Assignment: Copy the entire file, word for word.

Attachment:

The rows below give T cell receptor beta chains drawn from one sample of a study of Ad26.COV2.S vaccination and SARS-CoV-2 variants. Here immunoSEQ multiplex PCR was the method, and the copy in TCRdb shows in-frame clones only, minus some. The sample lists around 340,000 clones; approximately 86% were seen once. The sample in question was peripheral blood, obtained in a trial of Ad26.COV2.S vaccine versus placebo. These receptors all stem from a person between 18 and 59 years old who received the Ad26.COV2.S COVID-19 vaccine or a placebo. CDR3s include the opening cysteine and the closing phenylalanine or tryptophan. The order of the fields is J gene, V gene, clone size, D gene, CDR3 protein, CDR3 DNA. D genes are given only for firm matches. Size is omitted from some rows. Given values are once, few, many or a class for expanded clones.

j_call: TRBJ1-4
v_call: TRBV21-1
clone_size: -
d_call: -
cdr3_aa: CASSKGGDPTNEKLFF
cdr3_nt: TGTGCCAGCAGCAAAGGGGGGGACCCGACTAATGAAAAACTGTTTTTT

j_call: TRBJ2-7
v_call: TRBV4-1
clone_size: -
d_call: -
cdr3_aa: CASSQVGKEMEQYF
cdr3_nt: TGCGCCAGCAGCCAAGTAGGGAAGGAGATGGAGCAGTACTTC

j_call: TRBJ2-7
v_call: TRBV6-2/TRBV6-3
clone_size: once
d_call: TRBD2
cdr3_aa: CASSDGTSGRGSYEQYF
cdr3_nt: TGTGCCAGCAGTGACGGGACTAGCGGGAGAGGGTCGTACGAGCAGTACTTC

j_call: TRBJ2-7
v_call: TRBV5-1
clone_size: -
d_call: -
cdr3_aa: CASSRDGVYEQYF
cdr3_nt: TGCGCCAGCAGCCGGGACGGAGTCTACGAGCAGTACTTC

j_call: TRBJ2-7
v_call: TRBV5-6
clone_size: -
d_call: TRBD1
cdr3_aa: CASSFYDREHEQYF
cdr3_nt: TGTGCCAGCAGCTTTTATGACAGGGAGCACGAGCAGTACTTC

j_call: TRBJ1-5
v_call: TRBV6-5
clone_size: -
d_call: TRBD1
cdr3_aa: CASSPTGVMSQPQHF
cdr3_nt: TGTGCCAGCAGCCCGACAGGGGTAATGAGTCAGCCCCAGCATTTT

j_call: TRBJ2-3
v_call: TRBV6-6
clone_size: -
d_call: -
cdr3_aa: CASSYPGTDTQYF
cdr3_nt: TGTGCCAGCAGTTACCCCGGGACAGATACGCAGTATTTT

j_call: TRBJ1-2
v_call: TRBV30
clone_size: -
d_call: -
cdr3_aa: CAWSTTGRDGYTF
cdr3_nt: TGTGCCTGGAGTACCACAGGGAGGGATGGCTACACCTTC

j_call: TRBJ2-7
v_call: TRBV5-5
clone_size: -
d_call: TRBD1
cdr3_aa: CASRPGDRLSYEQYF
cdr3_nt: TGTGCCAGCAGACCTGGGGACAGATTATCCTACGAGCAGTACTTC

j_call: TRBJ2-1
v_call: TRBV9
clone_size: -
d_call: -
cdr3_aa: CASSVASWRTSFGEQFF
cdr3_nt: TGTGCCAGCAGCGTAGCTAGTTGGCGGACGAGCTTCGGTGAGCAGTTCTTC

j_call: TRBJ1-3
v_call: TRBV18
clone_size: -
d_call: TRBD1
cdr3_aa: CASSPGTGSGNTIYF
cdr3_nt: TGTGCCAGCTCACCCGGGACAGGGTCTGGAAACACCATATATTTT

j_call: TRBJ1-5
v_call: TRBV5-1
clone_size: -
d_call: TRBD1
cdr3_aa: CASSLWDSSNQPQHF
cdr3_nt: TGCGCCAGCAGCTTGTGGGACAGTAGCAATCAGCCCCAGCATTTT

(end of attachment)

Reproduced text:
The rows below give T cell receptor beta chains drawn from one sample of a study of Ad26.COV2.S vaccination and SARS-CoV-2 variants. Here immunoSEQ multiplex PCR was the method, and the copy in TCRdb shows in-frame clones only, minus some. The sample lists around 340,000 clones; approximately 86% were seen once. The sample in question was peripheral blood, obtained in a trial of Ad26.COV2.S vaccine versus placebo. These receptors all stem from a person between 18 and 59 years old who received the Ad26.COV2.S COVID-19 vaccine or a placebo. CDR3s include the opening cysteine and the closing phenylalanine or tryptophan. The order of the fields is J gene, V gene, clone size, D gene, CDR3 protein, CDR3 DNA. D genes are given only for firm matches. Size is omitted from some rows. Given values are once, few, many or a class for expanded clones.

j_call: TRBJ1-4
v_call: TRBV21-1
clone_size: -
d_call: -
cdr3_aa: CASSKGGDPTNEKLFF
cdr3_nt: TGTGCCAGCAGCAAAGGGGGGGACCCGACTAATGAAAAACTGTTTTTT

j_call: TRBJ2-7
v_call: TRBV4-1
clone_size: -
d_call: -
cdr3_aa: CASSQVGKEMEQYF
cdr3_nt: TGCGCCAGCAGCCAAGTAGGGAAGGAGATGGAGCAGTACTTC

j_call: TRBJ2-7
v_call: TRBV6-2/TRBV6-3
clone_size: once
d_call: TRBD2
cdr3_aa: CASSDGTSGRGSYEQYF
cdr3_nt: TGTGCCAGCAGTGACGGGACTAGCGGGAGAGGGTCGTACGAGCAGTACTTC

j_call: TRBJ2-7
v_call: TRBV5-1
clone_size: -
d_call: -
cdr3_aa: CASSRDGVYEQYF
cdr3_nt: TGCGCCAGCAGCCGGGACGGAGTCTACGAGCAGTACTTC

j_call: TRBJ2-7
v_call: TRBV5-6
clone_size: -
d_call: TRBD1
cdr3_aa: CASSFYDREHEQYF
cdr3_nt: TGTGCCAGCAGCTTTTATGACAGGGAGCACGAGCAGTACTTC

j_call: TRBJ1-5
v_call: TRBV6-5
clone_size: -
d_call: TRBD1
cdr3_aa: CASSPTGVMSQPQHF
cdr3_nt: TGTGCCAGCAGCCCGACAGGGGTAATGAGTCAGCCCCAGCATTTT

j_call: TRBJ2-3
v_call: TRBV6-6
clone_size: -
d_call: -
cdr3_aa: CASSYPGTDTQYF
cdr3_nt: TGTGCCAGCAGTTACCCCGGGACAGATACGCAGTATTTT

j_call: TRBJ1-2
v_call: TRBV30
clone_size: -
d_call: -
cdr3_aa: CAWSTTGRDGYTF
cdr3_nt: TGTGCCTGGAGTACCACAGGGAGGGATGGCTACACCTTC

j_call: TRBJ2-7
v_call: TRBV5-5
clone_size: -
d_call: TRBD1
cdr3_aa: CASRPGDRLSYEQYF
cdr3_nt: TGTGCCAGCAGACCTGGGGACAGATTATCCTACGAGCAGTACTTC

j_call: TRBJ2-1
v_call: TRBV9
clone_size: -
d_call: -
cdr3_aa: CASSVASWRTSFGEQFF
cdr3_nt: TGTGCCAGCAGCGTAGCTAGTTGGCGGACGAGCTTCGGTGAGCAGTTCTTC

j_call: TRBJ1-3
v_call: TRBV18
clone_size: -
d_call: TRBD1
cdr3_aa: CASSPGTGSGNTIYF
cdr3_nt: TGTGCCAGCTCACCCGGGACAGGGTCTGGAAACACCATATATTTT

j_call: TRBJ1-5
v_call: TRBV5-1
clone_size: -
d_call: TRBD1
cdr3_aa: CASSLWDSSNQPQHF
cdr3_nt: TGCGCCAGCAGCTTGTGGGACAGTAGCAATCAGCCCCAGCATTTT